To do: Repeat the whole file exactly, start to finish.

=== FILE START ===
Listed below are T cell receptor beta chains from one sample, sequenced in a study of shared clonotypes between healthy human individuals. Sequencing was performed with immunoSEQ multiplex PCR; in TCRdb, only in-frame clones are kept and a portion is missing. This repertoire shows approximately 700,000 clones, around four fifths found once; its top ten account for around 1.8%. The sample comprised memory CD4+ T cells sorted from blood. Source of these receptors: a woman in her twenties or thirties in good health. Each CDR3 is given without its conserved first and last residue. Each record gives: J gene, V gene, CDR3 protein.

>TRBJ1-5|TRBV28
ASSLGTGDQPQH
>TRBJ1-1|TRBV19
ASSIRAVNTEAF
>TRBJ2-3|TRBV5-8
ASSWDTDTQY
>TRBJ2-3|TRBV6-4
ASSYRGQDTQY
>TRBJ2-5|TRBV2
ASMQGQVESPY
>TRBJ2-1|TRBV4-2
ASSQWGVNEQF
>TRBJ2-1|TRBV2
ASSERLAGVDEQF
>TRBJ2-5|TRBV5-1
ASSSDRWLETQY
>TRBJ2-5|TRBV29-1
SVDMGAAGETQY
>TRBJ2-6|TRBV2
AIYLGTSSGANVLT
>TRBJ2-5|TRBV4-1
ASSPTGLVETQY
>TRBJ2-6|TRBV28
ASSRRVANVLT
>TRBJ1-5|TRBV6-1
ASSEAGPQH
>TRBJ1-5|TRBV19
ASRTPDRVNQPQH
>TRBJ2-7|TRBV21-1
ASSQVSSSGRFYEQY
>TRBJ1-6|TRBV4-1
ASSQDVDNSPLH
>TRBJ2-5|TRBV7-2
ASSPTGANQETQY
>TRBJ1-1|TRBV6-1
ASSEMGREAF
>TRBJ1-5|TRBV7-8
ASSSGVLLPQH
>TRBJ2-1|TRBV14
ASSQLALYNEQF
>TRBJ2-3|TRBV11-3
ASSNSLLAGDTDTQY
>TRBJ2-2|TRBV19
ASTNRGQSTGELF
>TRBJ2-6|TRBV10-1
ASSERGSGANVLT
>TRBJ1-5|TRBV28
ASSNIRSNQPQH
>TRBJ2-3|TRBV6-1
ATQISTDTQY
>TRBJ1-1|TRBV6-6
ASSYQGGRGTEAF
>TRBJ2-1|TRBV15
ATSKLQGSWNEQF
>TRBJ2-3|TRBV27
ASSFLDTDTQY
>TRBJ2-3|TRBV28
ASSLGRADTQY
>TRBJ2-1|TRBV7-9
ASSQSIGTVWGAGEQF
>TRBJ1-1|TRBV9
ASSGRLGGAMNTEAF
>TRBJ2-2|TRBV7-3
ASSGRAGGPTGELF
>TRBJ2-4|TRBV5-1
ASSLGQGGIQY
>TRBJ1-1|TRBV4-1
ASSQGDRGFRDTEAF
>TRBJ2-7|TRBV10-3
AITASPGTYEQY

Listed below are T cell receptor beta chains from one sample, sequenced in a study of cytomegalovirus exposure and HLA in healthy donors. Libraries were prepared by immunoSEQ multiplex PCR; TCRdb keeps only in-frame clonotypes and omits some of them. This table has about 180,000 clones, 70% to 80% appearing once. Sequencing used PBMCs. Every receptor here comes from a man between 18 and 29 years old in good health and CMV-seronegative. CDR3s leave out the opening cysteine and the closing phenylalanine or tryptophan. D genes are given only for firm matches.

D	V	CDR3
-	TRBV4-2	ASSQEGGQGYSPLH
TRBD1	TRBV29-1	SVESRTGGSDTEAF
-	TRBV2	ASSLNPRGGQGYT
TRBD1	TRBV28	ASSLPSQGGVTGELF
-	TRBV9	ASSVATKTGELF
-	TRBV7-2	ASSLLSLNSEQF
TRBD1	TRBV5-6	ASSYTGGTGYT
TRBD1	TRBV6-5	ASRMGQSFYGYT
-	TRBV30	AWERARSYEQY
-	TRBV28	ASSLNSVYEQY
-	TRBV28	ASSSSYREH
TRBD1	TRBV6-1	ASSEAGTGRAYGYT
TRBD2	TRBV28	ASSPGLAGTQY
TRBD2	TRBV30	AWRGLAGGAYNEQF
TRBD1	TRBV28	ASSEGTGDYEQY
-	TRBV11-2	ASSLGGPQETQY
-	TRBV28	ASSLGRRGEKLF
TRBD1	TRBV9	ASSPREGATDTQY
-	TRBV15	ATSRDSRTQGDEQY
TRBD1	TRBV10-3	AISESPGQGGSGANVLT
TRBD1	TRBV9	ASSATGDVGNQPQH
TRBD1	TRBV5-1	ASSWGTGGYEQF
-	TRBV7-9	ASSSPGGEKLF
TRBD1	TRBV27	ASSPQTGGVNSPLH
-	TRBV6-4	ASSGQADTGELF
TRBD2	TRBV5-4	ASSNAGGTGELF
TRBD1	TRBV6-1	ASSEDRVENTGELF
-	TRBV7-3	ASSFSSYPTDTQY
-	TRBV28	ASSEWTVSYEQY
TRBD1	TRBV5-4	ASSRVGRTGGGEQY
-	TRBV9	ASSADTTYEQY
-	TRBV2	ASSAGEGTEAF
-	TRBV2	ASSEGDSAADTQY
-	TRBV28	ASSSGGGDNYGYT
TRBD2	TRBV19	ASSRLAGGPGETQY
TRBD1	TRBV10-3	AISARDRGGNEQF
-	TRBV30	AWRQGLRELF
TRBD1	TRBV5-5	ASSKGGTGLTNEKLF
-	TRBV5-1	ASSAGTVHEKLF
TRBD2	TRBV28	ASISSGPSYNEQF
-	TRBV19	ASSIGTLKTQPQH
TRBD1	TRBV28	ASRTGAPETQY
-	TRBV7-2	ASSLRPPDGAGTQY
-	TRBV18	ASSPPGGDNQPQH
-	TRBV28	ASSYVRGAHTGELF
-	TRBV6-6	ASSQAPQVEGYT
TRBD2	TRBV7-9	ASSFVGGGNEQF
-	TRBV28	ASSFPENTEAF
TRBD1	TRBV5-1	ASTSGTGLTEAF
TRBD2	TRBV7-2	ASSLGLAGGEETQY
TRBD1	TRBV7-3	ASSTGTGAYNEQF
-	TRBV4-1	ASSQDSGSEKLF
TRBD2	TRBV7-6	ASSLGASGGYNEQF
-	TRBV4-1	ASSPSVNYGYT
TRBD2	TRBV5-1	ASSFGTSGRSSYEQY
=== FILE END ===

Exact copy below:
Listed below are T cell receptor beta chains from one sample, sequenced in a study of shared clonotypes between healthy human individuals. Sequencing was performed with immunoSEQ multiplex PCR; in TCRdb, only in-frame clones are kept and a portion is missing. This repertoire shows approximately 700,000 clones, around four fifths found once; its top ten account for around 1.8%. The sample comprised memory CD4+ T cells sorted from blood. Source of these receptors: a woman in her twenties or thirties in good health. Each CDR3 is given without its conserved first and last residue. Each record gives: J gene, V gene, CDR3 protein.

>TRBJ1-5|TRBV28
ASSLGTGDQPQH
>TRBJ1-1|TRBV19
ASSIRAVNTEAF
>TRBJ2-3|TRBV5-8
ASSWDTDTQY
>TRBJ2-3|TRBV6-4
ASSYRGQDTQY
>TRBJ2-5|TRBV2
ASMQGQVESPY
>TRBJ2-1|TRBV4-2
ASSQWGVNEQF
>TRBJ2-1|TRBV2
ASSERLAGVDEQF
>TRBJ2-5|TRBV5-1
ASSSDRWLETQY
>TRBJ2-5|TRBV29-1
SVDMGAAGETQY
>TRBJ2-6|TRBV2
AIYLGTSSGANVLT
>TRBJ2-5|TRBV4-1
ASSPTGLVETQY
>TRBJ2-6|TRBV28
ASSRRVANVLT
>TRBJ1-5|TRBV6-1
ASSEAGPQH
>TRBJ1-5|TRBV19
ASRTPDRVNQPQH
>TRBJ2-7|TRBV21-1
ASSQVSSSGRFYEQY
>TRBJ1-6|TRBV4-1
ASSQDVDNSPLH
>TRBJ2-5|TRBV7-2
ASSPTGANQETQY
>TRBJ1-1|TRBV6-1
ASSEMGREAF
>TRBJ1-5|TRBV7-8
ASSSGVLLPQH
>TRBJ2-1|TRBV14
ASSQLALYNEQF
>TRBJ2-3|TRBV11-3
ASSNSLLAGDTDTQY
>TRBJ2-2|TRBV19
ASTNRGQSTGELF
>TRBJ2-6|TRBV10-1
ASSERGSGANVLT
>TRBJ1-5|TRBV28
ASSNIRSNQPQH
>TRBJ2-3|TRBV6-1
ATQISTDTQY
>TRBJ1-1|TRBV6-6
ASSYQGGRGTEAF
>TRBJ2-1|TRBV15
ATSKLQGSWNEQF
>TRBJ2-3|TRBV27
ASSFLDTDTQY
>TRBJ2-3|TRBV28
ASSLGRADTQY
>TRBJ2-1|TRBV7-9
ASSQSIGTVWGAGEQF
>TRBJ1-1|TRBV9
ASSGRLGGAMNTEAF
>TRBJ2-2|TRBV7-3
ASSGRAGGPTGELF
>TRBJ2-4|TRBV5-1
ASSLGQGGIQY
>TRBJ1-1|TRBV4-1
ASSQGDRGFRDTEAF
>TRBJ2-7|TRBV10-3
AITASPGTYEQY

Listed below are T cell receptor beta chains from one sample, sequenced in a study of cytomegalovirus exposure and HLA in healthy donors. Libraries were prepared by immunoSEQ multiplex PCR; TCRdb keeps only in-frame clonotypes and omits some of them. This table has about 180,000 clones, 70% to 80% appearing once. Sequencing used PBMCs. Every receptor here comes from a man between 18 and 29 years old in good health and CMV-seronegative. CDR3s leave out the opening cysteine and the closing phenylalanine or tryptophan. D genes are given only for firm matches.

D	V	CDR3
-	TRBV4-2	ASSQEGGQGYSPLH
TRBD1	TRBV29-1	SVESRTGGSDTEAF
-	TRBV2	ASSLNPRGGQGYT
TRBD1	TRBV28	ASSLPSQGGVTGELF
-	TRBV9	ASSVATKTGELF
-	TRBV7-2	ASSLLSLNSEQF
TRBD1	TRBV5-6	ASSYTGGTGYT
TRBD1	TRBV6-5	ASRMGQSFYGYT
-	TRBV30	AWERARSYEQY
-	TRBV28	ASSLNSVYEQY
-	TRBV28	ASSSSYREH
TRBD1	TRBV6-1	ASSEAGTGRAYGYT
TRBD2	TRBV28	ASSPGLAGTQY
TRBD2	TRBV30	AWRGLAGGAYNEQF
TRBD1	TRBV28	ASSEGTGDYEQY
-	TRBV11-2	ASSLGGPQETQY
-	TRBV28	ASSLGRRGEKLF
TRBD1	TRBV9	ASSPREGATDTQY
-	TRBV15	ATSRDSRTQGDEQY
TRBD1	TRBV10-3	AISESPGQGGSGANVLT
TRBD1	TRBV9	ASSATGDVGNQPQH
TRBD1	TRBV5-1	ASSWGTGGYEQF
-	TRBV7-9	ASSSPGGEKLF
TRBD1	TRBV27	ASSPQTGGVNSPLH
-	TRBV6-4	ASSGQADTGELF
TRBD2	TRBV5-4	ASSNAGGTGELF
TRBD1	TRBV6-1	ASSEDRVENTGELF
-	TRBV7-3	ASSFSSYPTDTQY
-	TRBV28	ASSEWTVSYEQY
TRBD1	TRBV5-4	ASSRVGRTGGGEQY
-	TRBV9	ASSADTTYEQY
-	TRBV2	ASSAGEGTEAF
-	TRBV2	ASSEGDSAADTQY
-	TRBV28	ASSSGGGDNYGYT
TRBD2	TRBV19	ASSRLAGGPGETQY
TRBD1	TRBV10-3	AISARDRGGNEQF
-	TRBV30	AWRQGLRELF
TRBD1	TRBV5-5	ASSKGGTGLTNEKLF
-	TRBV5-1	ASSAGTVHEKLF
TRBD2	TRBV28	ASISSGPSYNEQF
-	TRBV19	ASSIGTLKTQPQH
TRBD1	TRBV28	ASRTGAPETQY
-	TRBV7-2	ASSLRPPDGAGTQY
-	TRBV18	ASSPPGGDNQPQH
-	TRBV28	ASSYVRGAHTGELF
-	TRBV6-6	ASSQAPQVEGYT
TRBD2	TRBV7-9	ASSFVGGGNEQF
-	TRBV28	ASSFPENTEAF
TRBD1	TRBV5-1	ASTSGTGLTEAF
TRBD2	TRBV7-2	ASSLGLAGGEETQY
TRBD1	TRBV7-3	ASSTGTGAYNEQF
-	TRBV4-1	ASSQDSGSEKLF
TRBD2	TRBV7-6	ASSLGASGGYNEQF
-	TRBV4-1	ASSPSVNYGYT
TRBD2	TRBV5-1	ASSFGTSGRSSYEQY